WALNUT CREEK -- Four city employees, ultimately cleared of any wrongdoing in relation to a former Lesher Center employee accused of child sexual abuse, asked the city to pay their legal fees -- and in one case much more.
But it doesn't look like the City Council is willing to take on anyone's tab, having rejected this past week paying legal fees for three of those managers. It all may be a precursor to lawsuits over the city's handling of a "mandated reporting" child abuse criminal and internal investigation that grew from the firing of a former Lesher Center employee, Jason Pedroza.
Pedroza pleaded guilty in Contra Costa Superior Court in August to child sexual abuse charges. During that hearing, his teenage accusers described how they had been ostracized by the local theater community for coming forward.
And now employees who were cleared of failing to report child sexual abuse under state law claim they too have been injured.
Four city employees -- Scott Denison, manager of the Lesher Center for the Arts; Barry Gordon, arts, recreation and community services director; his deputy, Kevin Safine; and Sally Rice, recently retired human resources director -- were placed on paid leave for more than two months as investigations looked into whether employees acted appropriately concerning Pedroza.
The district attorney's office decided in April not to press charges against the four, determining they believed another police agency was already investigating Pedroza. But it wasn't until June, and a lengthy internal investigation, that the four were allowed to return to work. Rice has since retired, and Gordon will retire at the end of the year, both saying they were forced into early retirements over events surrounding the Lesher investigation.
All four employees asked the City Council to reimburse their legal fees, which range from $7,500 to more than $25,000. In letters, employees say lawyers wouldn't have been necessary had a confidential police memo filled with errors not have been written and then leaked to this newspaper.
"Even the city's own independent investigator found that the leaked police memorandum contained numerous false and defamatory material that falsely accused Mr. Gordon of morally reprehensible conduct and criminal acts involving the exploitation or abuse of children," according to a letter sent to the city from Gordon's lawyer, Dirk Manoukian.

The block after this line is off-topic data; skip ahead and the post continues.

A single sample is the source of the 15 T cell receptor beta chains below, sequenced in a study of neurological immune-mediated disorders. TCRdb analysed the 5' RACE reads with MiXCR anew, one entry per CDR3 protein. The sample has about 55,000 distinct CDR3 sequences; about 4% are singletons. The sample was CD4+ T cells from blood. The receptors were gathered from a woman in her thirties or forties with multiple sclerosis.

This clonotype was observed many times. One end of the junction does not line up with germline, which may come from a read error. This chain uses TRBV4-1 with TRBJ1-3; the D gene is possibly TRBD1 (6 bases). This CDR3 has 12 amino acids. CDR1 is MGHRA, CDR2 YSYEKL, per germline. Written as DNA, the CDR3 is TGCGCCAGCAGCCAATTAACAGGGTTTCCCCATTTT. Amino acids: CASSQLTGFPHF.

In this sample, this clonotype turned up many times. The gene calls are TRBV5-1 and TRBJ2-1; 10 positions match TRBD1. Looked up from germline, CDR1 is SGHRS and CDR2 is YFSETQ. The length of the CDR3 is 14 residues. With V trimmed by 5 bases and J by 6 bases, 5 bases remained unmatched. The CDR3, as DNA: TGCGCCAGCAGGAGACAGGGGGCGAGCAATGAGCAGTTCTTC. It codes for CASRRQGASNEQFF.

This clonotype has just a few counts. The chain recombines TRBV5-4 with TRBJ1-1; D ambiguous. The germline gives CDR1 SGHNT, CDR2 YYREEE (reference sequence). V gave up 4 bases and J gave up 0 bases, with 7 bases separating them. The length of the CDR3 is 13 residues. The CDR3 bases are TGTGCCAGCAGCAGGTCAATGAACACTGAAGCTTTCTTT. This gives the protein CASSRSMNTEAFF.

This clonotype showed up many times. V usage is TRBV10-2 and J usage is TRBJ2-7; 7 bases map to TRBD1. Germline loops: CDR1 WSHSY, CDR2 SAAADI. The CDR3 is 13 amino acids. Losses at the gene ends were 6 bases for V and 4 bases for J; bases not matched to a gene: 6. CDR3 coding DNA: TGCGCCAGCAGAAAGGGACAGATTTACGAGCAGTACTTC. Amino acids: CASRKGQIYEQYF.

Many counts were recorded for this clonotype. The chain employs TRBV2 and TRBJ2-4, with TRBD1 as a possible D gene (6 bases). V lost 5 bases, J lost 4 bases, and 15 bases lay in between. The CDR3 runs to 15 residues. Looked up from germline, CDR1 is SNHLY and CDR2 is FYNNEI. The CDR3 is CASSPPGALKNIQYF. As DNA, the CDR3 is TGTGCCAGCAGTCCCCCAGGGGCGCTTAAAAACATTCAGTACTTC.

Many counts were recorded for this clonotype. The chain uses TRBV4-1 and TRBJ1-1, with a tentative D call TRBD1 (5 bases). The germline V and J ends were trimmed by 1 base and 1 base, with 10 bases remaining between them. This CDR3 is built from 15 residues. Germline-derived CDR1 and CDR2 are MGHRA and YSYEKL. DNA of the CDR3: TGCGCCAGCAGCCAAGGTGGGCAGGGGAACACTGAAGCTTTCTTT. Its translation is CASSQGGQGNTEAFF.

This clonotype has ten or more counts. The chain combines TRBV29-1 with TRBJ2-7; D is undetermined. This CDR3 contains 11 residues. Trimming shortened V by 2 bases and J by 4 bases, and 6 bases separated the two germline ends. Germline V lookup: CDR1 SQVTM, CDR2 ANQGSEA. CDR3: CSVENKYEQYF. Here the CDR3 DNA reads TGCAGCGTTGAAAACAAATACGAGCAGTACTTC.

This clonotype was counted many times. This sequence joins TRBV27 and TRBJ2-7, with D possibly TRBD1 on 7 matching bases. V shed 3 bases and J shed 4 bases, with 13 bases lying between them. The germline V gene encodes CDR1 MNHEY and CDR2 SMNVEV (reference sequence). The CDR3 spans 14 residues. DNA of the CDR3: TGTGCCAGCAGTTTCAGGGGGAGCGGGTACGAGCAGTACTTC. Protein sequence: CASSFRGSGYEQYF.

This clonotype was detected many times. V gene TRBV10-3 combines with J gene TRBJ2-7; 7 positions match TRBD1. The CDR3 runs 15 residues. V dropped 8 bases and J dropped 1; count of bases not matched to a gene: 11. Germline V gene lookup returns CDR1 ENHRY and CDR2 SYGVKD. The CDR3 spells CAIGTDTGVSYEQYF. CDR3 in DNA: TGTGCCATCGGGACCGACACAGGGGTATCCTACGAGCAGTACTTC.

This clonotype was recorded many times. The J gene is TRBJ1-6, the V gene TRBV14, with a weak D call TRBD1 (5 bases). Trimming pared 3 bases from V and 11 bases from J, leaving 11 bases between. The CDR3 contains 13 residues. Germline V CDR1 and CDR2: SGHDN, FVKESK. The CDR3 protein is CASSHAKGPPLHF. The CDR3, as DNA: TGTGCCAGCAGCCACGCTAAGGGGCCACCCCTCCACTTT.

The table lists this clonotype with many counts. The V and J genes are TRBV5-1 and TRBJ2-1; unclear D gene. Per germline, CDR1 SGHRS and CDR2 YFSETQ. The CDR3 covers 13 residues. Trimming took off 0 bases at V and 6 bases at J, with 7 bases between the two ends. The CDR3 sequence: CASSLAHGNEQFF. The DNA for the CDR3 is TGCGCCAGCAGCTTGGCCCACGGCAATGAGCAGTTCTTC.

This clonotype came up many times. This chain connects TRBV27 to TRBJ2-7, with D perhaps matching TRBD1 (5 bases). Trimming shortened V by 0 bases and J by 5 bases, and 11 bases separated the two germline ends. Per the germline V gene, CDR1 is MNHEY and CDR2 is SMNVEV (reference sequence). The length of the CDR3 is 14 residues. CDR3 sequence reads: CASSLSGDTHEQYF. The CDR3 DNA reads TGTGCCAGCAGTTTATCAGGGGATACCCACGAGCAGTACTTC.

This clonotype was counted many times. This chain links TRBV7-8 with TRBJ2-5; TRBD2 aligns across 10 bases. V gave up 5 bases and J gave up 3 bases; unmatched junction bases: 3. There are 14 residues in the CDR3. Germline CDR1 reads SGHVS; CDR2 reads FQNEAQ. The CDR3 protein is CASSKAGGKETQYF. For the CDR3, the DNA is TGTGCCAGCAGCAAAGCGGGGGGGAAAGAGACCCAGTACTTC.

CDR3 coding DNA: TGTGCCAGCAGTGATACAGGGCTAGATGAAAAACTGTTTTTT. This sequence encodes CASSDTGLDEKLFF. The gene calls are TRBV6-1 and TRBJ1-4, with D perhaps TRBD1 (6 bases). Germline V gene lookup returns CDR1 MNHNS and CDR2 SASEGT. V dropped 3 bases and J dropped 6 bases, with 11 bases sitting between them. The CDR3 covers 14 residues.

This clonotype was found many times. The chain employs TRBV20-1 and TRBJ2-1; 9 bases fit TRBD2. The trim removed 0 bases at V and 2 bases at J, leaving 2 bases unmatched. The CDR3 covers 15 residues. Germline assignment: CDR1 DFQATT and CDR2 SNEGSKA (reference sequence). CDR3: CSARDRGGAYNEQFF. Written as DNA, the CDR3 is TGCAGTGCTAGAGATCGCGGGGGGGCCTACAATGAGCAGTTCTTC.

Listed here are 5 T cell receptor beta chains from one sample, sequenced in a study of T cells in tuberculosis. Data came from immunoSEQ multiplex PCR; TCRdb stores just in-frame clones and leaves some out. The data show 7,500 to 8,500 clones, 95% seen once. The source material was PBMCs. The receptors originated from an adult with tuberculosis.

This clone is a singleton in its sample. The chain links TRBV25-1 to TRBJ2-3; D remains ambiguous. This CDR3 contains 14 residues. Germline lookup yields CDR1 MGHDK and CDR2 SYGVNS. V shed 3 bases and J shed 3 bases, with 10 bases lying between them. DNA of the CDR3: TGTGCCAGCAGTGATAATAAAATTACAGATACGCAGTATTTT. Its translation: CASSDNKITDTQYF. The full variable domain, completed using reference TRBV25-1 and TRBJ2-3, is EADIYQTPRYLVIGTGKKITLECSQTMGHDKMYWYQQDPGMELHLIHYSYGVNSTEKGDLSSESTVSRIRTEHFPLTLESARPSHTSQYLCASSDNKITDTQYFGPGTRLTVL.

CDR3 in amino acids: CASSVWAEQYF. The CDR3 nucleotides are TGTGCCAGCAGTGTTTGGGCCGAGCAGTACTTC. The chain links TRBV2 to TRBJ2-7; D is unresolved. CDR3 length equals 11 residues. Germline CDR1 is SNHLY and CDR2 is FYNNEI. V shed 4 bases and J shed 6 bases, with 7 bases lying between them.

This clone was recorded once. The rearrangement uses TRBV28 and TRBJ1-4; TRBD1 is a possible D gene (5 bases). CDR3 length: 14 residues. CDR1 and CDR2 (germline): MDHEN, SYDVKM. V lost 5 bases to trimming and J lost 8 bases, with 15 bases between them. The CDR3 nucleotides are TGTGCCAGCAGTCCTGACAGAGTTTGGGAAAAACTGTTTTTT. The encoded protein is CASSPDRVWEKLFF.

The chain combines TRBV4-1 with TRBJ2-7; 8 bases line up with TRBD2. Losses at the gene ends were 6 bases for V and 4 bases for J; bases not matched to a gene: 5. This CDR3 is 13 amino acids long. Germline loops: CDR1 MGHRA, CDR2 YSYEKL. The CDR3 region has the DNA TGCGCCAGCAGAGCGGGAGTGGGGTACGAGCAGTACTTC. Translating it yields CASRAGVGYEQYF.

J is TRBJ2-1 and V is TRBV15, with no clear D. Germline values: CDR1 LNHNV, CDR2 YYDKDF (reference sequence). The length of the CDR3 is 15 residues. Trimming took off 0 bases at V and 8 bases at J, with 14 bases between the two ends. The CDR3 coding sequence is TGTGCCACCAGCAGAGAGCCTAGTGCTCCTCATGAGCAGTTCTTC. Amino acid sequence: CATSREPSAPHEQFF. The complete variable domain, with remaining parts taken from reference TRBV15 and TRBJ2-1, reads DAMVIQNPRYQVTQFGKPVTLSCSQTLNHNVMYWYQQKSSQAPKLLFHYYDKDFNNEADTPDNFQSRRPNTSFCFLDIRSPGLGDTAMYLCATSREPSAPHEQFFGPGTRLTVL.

During a late-night closed session meeting Tuesday, the City Council decided unanimously to not reimburse Safine, Denison or Gordon, said interim City Attorney Steven Mattas. Those three have until next week to file a claim, a precursor to a lawsuit. While some of their attorneys had no comment, William Gagen -- who represents Denison -- said it's a tough decision whether to sue because his client loves his job and the city where he's worked for years.
Denison, and others, were willing to waive rights to sue the city if the council agreed to reimburse legal fees, Gagen said.
"You have a situation where a municipality has an indispensable employee for 39 years who has now been forced to pay for his own defense ... that now everyone acknowledges did nothing wrong," Gagen said.
None of this would have been needed if the city had investigated first before suspending people, he said.
Within the next month, city leaders expect to decide on Rice's claim, which asks for $92,320 -- including damages, lawyers' fees and lost retirement wages.
In her claim to the city, Rice details that the ordeal, including the council's decision to release the investigation report, which stated Rice was dishonest with police, has greatly injured her reputation.
"One of the hardest things I have ever had to do in my life is this -- make this claim against the city," Rice said in her letter. "I spent seventeen years of my life trying to protect public agencies from claims by being proactive, and by doing things right, even with limited staff and time."
Rice goes on to say that the stress of this ordeal has affected her health and well-being, and she seeks $50,000 for defamation and slander of her character, as well as another $34,320 for loss retirement wages because she didn't plan on retiring when she did.
Rice's claim, which was sent to the city last week, is under review.
"My office and, as necessary, the City Council will consider Ms. Rice's claim within the next month," Mattas said in an email.
Contact Elisabeth Nardi at 925-952-2617. Follow her at Twitter.com/enardi10.